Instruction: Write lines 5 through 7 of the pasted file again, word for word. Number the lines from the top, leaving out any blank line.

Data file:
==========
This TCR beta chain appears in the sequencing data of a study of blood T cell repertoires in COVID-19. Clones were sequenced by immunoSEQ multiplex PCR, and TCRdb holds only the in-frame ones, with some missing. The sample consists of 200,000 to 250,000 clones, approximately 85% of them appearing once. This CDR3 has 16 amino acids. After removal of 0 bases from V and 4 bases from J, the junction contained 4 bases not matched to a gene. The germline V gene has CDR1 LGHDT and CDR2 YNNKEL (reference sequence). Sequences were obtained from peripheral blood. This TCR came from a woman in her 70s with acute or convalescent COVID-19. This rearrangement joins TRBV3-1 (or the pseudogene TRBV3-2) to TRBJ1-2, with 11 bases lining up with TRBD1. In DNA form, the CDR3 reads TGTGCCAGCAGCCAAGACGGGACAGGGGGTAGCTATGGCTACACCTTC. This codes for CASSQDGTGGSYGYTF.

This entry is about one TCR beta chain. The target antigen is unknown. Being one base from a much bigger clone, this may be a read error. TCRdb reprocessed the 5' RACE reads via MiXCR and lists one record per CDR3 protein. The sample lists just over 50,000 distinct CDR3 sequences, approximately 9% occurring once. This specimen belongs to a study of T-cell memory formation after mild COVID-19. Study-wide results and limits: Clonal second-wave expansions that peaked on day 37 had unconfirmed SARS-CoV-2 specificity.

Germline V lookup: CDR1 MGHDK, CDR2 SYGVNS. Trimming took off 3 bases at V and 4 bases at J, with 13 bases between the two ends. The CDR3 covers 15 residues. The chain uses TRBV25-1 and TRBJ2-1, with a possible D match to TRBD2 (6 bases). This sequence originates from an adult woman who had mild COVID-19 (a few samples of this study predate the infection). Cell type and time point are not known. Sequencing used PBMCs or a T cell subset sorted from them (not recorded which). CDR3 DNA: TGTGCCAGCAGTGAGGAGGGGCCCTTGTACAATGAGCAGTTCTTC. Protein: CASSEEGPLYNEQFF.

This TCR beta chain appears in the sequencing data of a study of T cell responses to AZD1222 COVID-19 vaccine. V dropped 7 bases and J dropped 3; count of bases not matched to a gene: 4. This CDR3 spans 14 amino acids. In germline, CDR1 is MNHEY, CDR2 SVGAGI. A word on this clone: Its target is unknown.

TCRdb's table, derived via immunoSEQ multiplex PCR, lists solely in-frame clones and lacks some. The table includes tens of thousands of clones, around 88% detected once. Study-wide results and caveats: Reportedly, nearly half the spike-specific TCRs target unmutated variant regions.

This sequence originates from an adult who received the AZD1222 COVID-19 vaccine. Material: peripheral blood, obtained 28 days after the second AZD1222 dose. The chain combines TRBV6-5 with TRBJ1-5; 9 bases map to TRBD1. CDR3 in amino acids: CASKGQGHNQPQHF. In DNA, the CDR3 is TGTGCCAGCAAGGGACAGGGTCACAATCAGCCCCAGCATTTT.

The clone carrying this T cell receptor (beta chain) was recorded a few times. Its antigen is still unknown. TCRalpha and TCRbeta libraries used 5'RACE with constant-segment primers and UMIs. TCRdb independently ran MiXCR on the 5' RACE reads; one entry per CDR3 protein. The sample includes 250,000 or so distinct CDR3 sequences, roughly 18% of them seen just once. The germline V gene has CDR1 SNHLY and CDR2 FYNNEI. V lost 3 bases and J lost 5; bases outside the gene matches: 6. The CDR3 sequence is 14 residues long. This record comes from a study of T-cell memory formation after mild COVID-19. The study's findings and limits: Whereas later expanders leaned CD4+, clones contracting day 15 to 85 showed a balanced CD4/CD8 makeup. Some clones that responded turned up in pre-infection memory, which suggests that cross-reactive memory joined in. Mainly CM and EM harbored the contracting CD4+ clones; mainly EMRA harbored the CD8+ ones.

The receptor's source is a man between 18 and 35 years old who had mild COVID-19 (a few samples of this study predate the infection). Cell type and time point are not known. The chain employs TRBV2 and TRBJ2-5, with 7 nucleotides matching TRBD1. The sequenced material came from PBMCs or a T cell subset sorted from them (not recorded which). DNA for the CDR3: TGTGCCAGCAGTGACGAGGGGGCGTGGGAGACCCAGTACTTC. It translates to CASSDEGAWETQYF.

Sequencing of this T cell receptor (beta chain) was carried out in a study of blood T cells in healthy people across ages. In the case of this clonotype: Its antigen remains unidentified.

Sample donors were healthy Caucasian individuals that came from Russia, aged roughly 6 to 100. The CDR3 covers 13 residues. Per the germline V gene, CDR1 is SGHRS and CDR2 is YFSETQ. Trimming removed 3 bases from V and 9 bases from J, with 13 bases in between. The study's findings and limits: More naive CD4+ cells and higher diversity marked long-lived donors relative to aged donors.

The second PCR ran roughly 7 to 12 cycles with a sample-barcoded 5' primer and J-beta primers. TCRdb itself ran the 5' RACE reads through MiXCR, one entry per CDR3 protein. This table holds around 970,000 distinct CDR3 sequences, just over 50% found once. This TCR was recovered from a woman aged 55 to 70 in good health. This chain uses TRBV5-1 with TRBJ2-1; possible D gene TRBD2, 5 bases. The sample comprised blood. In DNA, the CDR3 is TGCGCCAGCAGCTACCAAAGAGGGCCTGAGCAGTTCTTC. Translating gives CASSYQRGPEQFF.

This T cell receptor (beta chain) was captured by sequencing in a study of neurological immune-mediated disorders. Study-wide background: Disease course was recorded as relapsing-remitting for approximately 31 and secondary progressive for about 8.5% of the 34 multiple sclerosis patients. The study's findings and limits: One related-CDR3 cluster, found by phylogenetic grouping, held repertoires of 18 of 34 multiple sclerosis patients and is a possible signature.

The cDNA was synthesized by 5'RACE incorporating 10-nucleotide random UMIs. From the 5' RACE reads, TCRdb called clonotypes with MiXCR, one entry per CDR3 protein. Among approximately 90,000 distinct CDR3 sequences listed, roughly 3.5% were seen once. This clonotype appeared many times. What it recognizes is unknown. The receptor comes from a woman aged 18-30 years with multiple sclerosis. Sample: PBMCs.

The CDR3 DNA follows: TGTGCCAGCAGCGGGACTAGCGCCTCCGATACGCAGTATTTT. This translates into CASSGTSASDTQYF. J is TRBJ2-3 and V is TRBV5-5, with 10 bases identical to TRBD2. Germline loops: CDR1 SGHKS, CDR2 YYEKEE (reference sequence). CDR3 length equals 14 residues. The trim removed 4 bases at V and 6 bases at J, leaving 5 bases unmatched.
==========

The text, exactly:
TCRdb's table, derived via immunoSEQ multiplex PCR, lists solely in-frame clones and lacks some. The table includes tens of thousands of clones, around 88% detected once. Study-wide results and caveats: Reportedly, nearly half the spike-specific TCRs target unmutated variant regions.

This sequence originates from an adult who received the AZD1222 COVID-19 vaccine. Material: peripheral blood, obtained 28 days after the second AZD1222 dose. The chain combines TRBV6-5 with TRBJ1-5; 9 bases map to TRBD1. CDR3 in amino acids: CASKGQGHNQPQHF. In DNA, the CDR3 is TGTGCCAGCAAGGGACAGGGTCACAATCAGCCCCAGCATTTT.

The clone carrying this T cell receptor (beta chain) was recorded a few times. Its antigen is still unknown. TCRalpha and TCRbeta libraries used 5'RACE with constant-segment primers and UMIs. TCRdb independently ran MiXCR on the 5' RACE reads; one entry per CDR3 protein. The sample includes 250,000 or so distinct CDR3 sequences, roughly 18% of them seen just once. The germline V gene has CDR1 SNHLY and CDR2 FYNNEI. V lost 3 bases and J lost 5; bases outside the gene matches: 6. The CDR3 sequence is 14 residues long. This record comes from a study of T-cell memory formation after mild COVID-19. The study's findings and limits: Whereas later expanders leaned CD4+, clones contracting day 15 to 85 showed a balanced CD4/CD8 makeup. Some clones that responded turned up in pre-infection memory, which suggests that cross-reactive memory joined in. Mainly CM and EM harbored the contracting CD4+ clones; mainly EMRA harbored the CD8+ ones.